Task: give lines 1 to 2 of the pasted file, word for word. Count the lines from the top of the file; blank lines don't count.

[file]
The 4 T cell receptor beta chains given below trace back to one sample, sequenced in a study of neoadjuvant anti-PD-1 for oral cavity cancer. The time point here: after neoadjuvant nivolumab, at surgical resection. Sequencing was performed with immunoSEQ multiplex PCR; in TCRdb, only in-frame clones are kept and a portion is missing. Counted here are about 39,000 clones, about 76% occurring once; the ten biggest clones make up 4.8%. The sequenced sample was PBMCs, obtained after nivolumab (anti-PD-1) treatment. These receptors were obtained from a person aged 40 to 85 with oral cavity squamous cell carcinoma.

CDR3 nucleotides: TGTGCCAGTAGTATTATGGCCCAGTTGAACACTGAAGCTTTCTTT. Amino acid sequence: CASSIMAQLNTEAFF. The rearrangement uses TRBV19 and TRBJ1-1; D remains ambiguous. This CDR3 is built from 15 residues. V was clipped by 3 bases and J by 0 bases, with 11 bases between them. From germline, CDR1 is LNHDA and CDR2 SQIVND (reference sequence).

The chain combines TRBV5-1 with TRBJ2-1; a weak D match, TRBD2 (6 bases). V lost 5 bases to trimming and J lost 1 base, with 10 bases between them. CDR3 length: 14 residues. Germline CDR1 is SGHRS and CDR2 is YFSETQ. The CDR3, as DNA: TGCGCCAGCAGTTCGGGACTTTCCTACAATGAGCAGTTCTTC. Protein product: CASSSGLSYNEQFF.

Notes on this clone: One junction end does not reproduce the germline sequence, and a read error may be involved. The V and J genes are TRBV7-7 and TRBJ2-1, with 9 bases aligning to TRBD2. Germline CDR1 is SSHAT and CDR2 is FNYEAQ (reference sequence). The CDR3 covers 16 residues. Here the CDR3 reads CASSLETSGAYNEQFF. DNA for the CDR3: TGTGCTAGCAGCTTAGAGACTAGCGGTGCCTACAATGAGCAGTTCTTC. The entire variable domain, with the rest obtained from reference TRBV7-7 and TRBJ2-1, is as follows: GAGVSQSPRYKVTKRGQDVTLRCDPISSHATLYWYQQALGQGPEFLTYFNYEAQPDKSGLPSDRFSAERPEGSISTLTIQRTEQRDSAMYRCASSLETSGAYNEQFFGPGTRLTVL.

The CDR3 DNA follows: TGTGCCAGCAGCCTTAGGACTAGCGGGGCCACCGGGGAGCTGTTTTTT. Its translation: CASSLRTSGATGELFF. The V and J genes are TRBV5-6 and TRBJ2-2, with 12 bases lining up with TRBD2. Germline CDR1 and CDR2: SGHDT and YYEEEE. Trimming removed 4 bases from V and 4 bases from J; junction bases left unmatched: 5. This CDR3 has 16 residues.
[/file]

The 4 T cell receptor beta chains given below trace back to one sample, sequenced in a study of neoadjuvant anti-PD-1 for oral cavity cancer. The time point here: after neoadjuvant nivolumab, at surgical resection. Sequencing was performed with immunoSEQ multiplex PCR; in TCRdb, only in-frame clones are kept and a portion is missing. Counted here are about 39,000 clones, about 76% occurring once; the ten biggest clones make up 4.8%. The sequenced sample was PBMCs, obtained after nivolumab (anti-PD-1) treatment. These receptors were obtained from a person aged 40 to 85 with oral cavity squamous cell carcinoma.

CDR3 nucleotides: TGTGCCAGTAGTATTATGGCCCAGTTGAACACTGAAGCTTTCTTT. Amino acid sequence: CASSIMAQLNTEAFF. The rearrangement uses TRBV19 and TRBJ1-1; D remains ambiguous. This CDR3 is built from 15 residues. V was clipped by 3 bases and J by 0 bases, with 11 bases between them. From germline, CDR1 is LNHDA and CDR2 SQIVND (reference sequence).